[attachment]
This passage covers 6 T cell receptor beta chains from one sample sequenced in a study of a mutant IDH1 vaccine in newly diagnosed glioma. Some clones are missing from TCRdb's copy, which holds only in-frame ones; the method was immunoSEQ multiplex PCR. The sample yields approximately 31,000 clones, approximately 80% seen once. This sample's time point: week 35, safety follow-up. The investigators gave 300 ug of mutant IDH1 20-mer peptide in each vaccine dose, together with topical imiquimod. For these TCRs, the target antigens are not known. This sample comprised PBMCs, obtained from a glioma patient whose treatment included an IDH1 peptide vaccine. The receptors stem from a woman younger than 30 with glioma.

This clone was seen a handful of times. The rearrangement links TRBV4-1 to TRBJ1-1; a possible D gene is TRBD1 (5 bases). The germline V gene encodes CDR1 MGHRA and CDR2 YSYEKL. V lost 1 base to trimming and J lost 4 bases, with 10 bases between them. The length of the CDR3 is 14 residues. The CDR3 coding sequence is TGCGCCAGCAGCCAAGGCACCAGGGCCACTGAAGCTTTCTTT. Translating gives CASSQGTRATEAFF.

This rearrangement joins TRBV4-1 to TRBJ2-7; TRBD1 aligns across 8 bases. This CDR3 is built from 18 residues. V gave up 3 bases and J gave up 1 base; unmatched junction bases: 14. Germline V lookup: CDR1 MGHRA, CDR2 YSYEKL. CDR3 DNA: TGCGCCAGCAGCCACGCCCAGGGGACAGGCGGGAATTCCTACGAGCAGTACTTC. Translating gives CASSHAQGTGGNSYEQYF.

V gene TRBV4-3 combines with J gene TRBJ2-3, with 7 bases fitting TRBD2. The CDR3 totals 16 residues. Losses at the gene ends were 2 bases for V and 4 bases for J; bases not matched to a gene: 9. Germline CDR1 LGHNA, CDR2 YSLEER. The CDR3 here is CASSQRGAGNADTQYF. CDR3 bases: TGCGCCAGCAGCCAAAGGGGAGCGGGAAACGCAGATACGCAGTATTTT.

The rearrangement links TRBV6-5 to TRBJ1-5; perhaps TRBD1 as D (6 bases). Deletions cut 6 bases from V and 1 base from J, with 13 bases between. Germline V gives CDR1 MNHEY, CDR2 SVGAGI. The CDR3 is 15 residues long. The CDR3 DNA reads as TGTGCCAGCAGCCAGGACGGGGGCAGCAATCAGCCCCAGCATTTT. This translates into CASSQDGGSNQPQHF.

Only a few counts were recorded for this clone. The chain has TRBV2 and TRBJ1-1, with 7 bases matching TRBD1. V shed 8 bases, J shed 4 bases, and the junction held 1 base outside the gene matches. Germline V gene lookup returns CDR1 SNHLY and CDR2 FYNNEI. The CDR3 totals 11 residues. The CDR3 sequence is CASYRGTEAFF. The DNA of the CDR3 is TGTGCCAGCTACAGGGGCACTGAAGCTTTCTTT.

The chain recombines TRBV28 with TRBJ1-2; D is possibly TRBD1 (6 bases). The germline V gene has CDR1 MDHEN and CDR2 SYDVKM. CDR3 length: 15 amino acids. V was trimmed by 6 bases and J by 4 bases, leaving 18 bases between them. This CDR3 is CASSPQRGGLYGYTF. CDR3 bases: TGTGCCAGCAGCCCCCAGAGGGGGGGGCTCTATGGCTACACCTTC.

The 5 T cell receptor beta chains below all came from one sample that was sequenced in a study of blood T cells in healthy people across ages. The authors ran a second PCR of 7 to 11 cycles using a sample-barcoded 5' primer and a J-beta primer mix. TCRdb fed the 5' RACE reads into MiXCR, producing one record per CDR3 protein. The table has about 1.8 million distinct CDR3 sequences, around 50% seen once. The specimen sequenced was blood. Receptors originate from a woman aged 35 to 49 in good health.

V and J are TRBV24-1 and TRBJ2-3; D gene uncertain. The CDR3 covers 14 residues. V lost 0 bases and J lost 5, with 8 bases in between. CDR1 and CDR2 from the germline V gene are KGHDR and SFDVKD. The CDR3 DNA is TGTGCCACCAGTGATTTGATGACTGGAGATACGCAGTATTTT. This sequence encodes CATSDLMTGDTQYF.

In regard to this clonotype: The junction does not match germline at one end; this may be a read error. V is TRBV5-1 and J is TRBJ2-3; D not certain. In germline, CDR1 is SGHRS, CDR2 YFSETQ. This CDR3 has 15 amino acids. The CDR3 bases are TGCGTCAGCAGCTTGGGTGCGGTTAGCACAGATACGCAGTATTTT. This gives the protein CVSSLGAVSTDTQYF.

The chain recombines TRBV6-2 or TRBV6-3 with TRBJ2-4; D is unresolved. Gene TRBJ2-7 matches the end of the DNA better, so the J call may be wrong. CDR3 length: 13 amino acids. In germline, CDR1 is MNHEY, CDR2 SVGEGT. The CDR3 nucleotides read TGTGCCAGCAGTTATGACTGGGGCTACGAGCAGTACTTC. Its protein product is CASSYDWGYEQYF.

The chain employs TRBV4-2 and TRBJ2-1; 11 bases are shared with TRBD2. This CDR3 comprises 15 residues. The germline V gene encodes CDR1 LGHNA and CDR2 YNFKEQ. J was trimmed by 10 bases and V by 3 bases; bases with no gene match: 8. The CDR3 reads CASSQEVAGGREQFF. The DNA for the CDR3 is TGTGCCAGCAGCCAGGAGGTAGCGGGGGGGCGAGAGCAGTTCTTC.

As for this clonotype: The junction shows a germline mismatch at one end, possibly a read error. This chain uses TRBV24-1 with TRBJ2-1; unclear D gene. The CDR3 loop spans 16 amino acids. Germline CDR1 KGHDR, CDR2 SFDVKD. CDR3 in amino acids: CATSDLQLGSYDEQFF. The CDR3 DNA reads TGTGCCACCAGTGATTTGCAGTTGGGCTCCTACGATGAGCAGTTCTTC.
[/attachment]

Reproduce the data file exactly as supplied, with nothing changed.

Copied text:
This passage covers 6 T cell receptor beta chains from one sample sequenced in a study of a mutant IDH1 vaccine in newly diagnosed glioma. Some clones are missing from TCRdb's copy, which holds only in-frame ones; the method was immunoSEQ multiplex PCR. The sample yields approximately 31,000 clones, approximately 80% seen once. This sample's time point: week 35, safety follow-up. The investigators gave 300 ug of mutant IDH1 20-mer peptide in each vaccine dose, together with topical imiquimod. For these TCRs, the target antigens are not known. This sample comprised PBMCs, obtained from a glioma patient whose treatment included an IDH1 peptide vaccine. The receptors stem from a woman younger than 30 with glioma.

This clone was seen a handful of times. The rearrangement links TRBV4-1 to TRBJ1-1; a possible D gene is TRBD1 (5 bases). The germline V gene encodes CDR1 MGHRA and CDR2 YSYEKL. V lost 1 base to trimming and J lost 4 bases, with 10 bases between them. The length of the CDR3 is 14 residues. The CDR3 coding sequence is TGCGCCAGCAGCCAAGGCACCAGGGCCACTGAAGCTTTCTTT. Translating gives CASSQGTRATEAFF.

This rearrangement joins TRBV4-1 to TRBJ2-7; TRBD1 aligns across 8 bases. This CDR3 is built from 18 residues. V gave up 3 bases and J gave up 1 base; unmatched junction bases: 14. Germline V lookup: CDR1 MGHRA, CDR2 YSYEKL. CDR3 DNA: TGCGCCAGCAGCCACGCCCAGGGGACAGGCGGGAATTCCTACGAGCAGTACTTC. Translating gives CASSHAQGTGGNSYEQYF.

V gene TRBV4-3 combines with J gene TRBJ2-3, with 7 bases fitting TRBD2. The CDR3 totals 16 residues. Losses at the gene ends were 2 bases for V and 4 bases for J; bases not matched to a gene: 9. Germline CDR1 LGHNA, CDR2 YSLEER. The CDR3 here is CASSQRGAGNADTQYF. CDR3 bases: TGCGCCAGCAGCCAAAGGGGAGCGGGAAACGCAGATACGCAGTATTTT.

The rearrangement links TRBV6-5 to TRBJ1-5; perhaps TRBD1 as D (6 bases). Deletions cut 6 bases from V and 1 base from J, with 13 bases between. Germline V gives CDR1 MNHEY, CDR2 SVGAGI. The CDR3 is 15 residues long. The CDR3 DNA reads as TGTGCCAGCAGCCAGGACGGGGGCAGCAATCAGCCCCAGCATTTT. This translates into CASSQDGGSNQPQHF.

Only a few counts were recorded for this clone. The chain has TRBV2 and TRBJ1-1, with 7 bases matching TRBD1. V shed 8 bases, J shed 4 bases, and the junction held 1 base outside the gene matches. Germline V gene lookup returns CDR1 SNHLY and CDR2 FYNNEI. The CDR3 totals 11 residues. The CDR3 sequence is CASYRGTEAFF. The DNA of the CDR3 is TGTGCCAGCTACAGGGGCACTGAAGCTTTCTTT.

The chain recombines TRBV28 with TRBJ1-2; D is possibly TRBD1 (6 bases). The germline V gene has CDR1 MDHEN and CDR2 SYDVKM. CDR3 length: 15 amino acids. V was trimmed by 6 bases and J by 4 bases, leaving 18 bases between them. This CDR3 is CASSPQRGGLYGYTF. CDR3 bases: TGTGCCAGCAGCCCCCAGAGGGGGGGGCTCTATGGCTACACCTTC.

The 5 T cell receptor beta chains below all came from one sample that was sequenced in a study of blood T cells in healthy people across ages. The authors ran a second PCR of 7 to 11 cycles using a sample-barcoded 5' primer and a J-beta primer mix. TCRdb fed the 5' RACE reads into MiXCR, producing one record per CDR3 protein. The table has about 1.8 million distinct CDR3 sequences, around 50% seen once. The specimen sequenced was blood. Receptors originate from a woman aged 35 to 49 in good health.

V and J are TRBV24-1 and TRBJ2-3; D gene uncertain. The CDR3 covers 14 residues. V lost 0 bases and J lost 5, with 8 bases in between. CDR1 and CDR2 from the germline V gene are KGHDR and SFDVKD. The CDR3 DNA is TGTGCCACCAGTGATTTGATGACTGGAGATACGCAGTATTTT. This sequence encodes CATSDLMTGDTQYF.

In regard to this clonotype: The junction does not match germline at one end; this may be a read error. V is TRBV5-1 and J is TRBJ2-3; D not certain. In germline, CDR1 is SGHRS, CDR2 YFSETQ. This CDR3 has 15 amino acids. The CDR3 bases are TGCGTCAGCAGCTTGGGTGCGGTTAGCACAGATACGCAGTATTTT. This gives the protein CVSSLGAVSTDTQYF.

The chain recombines TRBV6-2 or TRBV6-3 with TRBJ2-4; D is unresolved. Gene TRBJ2-7 matches the end of the DNA better, so the J call may be wrong. CDR3 length: 13 amino acids. In germline, CDR1 is MNHEY, CDR2 SVGEGT. The CDR3 nucleotides read TGTGCCAGCAGTTATGACTGGGGCTACGAGCAGTACTTC. Its protein product is CASSYDWGYEQYF.

The chain employs TRBV4-2 and TRBJ2-1; 11 bases are shared with TRBD2. This CDR3 comprises 15 residues. The germline V gene encodes CDR1 LGHNA and CDR2 YNFKEQ. J was trimmed by 10 bases and V by 3 bases; bases with no gene match: 8. The CDR3 reads CASSQEVAGGREQFF. The DNA for the CDR3 is TGTGCCAGCAGCCAGGAGGTAGCGGGGGGGCGAGAGCAGTTCTTC.

As for this clonotype: The junction shows a germline mismatch at one end, possibly a read error. This chain uses TRBV24-1 with TRBJ2-1; unclear D gene. The CDR3 loop spans 16 amino acids. Germline CDR1 KGHDR, CDR2 SFDVKD. CDR3 in amino acids: CATSDLQLGSYDEQFF. The CDR3 DNA reads TGTGCCACCAGTGATTTGCAGTTGGGCTCCTACGATGAGCAGTTCTTC.